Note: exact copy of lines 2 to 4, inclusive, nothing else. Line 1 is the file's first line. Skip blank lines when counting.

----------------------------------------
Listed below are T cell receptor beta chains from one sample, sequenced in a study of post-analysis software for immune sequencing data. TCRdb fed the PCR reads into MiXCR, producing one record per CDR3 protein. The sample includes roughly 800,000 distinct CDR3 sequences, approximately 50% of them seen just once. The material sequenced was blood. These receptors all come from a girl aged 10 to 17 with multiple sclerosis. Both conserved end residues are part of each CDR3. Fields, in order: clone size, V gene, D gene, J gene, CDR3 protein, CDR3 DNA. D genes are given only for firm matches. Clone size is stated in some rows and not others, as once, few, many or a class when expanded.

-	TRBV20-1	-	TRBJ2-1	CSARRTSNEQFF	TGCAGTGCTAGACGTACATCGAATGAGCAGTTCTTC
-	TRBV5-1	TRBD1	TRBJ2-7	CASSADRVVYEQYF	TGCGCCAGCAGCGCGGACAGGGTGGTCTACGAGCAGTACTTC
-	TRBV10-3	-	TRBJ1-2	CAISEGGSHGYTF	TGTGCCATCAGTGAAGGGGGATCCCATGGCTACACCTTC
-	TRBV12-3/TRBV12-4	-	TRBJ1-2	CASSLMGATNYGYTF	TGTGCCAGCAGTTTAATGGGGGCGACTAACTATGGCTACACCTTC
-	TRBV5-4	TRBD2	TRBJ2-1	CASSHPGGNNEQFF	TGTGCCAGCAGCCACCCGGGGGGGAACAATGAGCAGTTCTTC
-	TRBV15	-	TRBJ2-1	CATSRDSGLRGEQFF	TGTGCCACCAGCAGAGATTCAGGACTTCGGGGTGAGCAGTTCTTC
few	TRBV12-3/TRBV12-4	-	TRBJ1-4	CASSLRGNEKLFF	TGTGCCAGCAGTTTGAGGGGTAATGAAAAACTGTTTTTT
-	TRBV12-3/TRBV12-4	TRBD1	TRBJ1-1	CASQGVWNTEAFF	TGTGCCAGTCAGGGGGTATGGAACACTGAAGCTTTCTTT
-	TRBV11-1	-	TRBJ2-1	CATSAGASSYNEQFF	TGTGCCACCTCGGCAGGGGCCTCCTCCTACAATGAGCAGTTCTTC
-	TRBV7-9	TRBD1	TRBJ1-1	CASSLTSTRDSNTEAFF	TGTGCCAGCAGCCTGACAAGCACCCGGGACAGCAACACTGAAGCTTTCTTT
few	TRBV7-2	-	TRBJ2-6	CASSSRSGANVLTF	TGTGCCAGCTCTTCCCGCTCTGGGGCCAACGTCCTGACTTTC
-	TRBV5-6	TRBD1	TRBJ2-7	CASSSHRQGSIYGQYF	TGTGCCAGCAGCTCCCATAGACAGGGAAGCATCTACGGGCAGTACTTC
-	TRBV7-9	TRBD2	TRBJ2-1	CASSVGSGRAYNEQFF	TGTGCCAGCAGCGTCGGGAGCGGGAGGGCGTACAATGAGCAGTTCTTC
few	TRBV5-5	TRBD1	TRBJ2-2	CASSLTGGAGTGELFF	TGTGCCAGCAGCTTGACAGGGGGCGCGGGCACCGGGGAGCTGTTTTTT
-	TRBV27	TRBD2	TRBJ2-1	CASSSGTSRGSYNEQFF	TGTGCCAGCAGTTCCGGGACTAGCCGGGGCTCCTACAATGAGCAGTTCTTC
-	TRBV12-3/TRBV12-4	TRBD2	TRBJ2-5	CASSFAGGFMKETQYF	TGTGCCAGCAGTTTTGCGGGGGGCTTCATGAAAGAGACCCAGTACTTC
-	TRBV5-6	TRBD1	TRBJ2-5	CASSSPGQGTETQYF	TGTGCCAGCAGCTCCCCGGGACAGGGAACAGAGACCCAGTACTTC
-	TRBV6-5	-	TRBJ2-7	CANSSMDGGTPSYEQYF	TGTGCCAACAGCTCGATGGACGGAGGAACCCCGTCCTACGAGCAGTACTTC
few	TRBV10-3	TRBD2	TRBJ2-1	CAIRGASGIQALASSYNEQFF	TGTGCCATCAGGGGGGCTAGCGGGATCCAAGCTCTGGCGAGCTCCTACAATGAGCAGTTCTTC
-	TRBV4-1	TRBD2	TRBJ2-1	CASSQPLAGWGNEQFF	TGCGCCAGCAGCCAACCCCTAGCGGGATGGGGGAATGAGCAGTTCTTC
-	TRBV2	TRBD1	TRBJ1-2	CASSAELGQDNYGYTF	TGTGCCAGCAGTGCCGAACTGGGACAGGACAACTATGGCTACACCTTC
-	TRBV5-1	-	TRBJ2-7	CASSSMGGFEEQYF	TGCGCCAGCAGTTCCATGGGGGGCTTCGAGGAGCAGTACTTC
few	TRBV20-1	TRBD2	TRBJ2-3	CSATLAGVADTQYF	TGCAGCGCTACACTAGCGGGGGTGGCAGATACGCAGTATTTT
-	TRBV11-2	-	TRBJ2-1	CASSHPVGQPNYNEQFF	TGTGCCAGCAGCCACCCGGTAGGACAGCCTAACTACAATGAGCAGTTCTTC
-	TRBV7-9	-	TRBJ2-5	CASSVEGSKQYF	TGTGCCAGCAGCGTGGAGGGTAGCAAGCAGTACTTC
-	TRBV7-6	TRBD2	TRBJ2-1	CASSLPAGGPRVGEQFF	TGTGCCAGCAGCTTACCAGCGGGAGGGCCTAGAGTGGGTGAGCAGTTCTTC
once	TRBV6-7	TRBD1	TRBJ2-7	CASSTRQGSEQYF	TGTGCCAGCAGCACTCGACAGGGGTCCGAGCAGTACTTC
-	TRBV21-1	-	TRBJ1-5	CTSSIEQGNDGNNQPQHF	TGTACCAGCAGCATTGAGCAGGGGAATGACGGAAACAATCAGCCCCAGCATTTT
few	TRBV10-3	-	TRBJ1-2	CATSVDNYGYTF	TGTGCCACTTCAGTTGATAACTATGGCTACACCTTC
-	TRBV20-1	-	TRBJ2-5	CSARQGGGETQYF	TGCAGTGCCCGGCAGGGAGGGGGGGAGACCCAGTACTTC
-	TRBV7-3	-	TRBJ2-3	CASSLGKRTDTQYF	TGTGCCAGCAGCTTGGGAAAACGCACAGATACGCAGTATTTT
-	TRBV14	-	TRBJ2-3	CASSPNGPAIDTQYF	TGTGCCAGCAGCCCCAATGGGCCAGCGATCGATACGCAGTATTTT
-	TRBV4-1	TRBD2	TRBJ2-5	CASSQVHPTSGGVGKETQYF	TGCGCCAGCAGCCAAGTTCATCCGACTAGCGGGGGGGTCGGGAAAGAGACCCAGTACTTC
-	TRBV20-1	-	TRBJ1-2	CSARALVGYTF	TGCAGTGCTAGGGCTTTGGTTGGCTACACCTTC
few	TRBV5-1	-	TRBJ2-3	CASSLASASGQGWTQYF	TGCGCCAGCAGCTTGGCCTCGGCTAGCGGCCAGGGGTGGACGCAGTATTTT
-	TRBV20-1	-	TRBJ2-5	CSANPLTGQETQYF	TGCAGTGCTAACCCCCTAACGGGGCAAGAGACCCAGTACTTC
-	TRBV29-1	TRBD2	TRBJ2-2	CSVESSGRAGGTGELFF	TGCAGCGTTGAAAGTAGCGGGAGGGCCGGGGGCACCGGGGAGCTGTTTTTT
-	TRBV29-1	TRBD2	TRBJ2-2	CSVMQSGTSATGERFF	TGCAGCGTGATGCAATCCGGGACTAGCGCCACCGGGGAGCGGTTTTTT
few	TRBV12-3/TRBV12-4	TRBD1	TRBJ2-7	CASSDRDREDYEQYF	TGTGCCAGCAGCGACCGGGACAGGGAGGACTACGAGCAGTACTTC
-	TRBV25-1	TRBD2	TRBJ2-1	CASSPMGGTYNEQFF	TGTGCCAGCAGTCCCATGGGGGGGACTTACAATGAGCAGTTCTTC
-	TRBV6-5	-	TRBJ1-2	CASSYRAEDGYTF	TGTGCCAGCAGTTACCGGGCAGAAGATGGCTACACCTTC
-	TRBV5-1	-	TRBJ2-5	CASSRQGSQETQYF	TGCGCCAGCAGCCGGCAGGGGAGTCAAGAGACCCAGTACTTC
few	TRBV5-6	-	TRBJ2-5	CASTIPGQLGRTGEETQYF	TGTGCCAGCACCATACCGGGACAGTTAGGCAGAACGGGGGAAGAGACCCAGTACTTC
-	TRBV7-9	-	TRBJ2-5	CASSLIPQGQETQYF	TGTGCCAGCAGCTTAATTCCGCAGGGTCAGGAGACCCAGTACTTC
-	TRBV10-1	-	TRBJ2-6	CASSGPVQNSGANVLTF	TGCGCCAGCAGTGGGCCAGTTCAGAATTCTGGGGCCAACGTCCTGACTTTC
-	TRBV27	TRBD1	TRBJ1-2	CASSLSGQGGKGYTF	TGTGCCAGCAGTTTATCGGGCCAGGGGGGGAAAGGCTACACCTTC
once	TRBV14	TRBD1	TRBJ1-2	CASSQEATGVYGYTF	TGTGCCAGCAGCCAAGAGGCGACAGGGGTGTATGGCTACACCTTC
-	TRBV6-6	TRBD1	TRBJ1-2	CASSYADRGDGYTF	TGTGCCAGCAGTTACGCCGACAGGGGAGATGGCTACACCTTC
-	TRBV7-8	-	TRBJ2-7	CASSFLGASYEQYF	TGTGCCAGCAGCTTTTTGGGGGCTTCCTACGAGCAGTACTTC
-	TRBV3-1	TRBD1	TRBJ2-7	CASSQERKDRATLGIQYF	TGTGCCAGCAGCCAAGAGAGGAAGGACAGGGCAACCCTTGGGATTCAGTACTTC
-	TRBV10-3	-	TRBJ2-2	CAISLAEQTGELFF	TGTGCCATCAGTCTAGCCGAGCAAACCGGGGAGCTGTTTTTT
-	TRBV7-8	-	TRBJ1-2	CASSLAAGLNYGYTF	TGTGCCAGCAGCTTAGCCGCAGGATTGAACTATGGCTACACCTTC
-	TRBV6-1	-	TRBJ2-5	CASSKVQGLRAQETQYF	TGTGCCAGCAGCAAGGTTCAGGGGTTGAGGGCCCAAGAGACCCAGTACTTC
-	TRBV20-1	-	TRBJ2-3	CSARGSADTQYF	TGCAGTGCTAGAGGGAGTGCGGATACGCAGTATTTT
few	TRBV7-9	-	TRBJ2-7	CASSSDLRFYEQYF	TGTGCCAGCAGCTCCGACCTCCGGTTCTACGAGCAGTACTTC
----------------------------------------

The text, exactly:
-	TRBV20-1	-	TRBJ2-1	CSARRTSNEQFF	TGCAGTGCTAGACGTACATCGAATGAGCAGTTCTTC
-	TRBV5-1	TRBD1	TRBJ2-7	CASSADRVVYEQYF	TGCGCCAGCAGCGCGGACAGGGTGGTCTACGAGCAGTACTTC
-	TRBV10-3	-	TRBJ1-2	CAISEGGSHGYTF	TGTGCCATCAGTGAAGGGGGATCCCATGGCTACACCTTC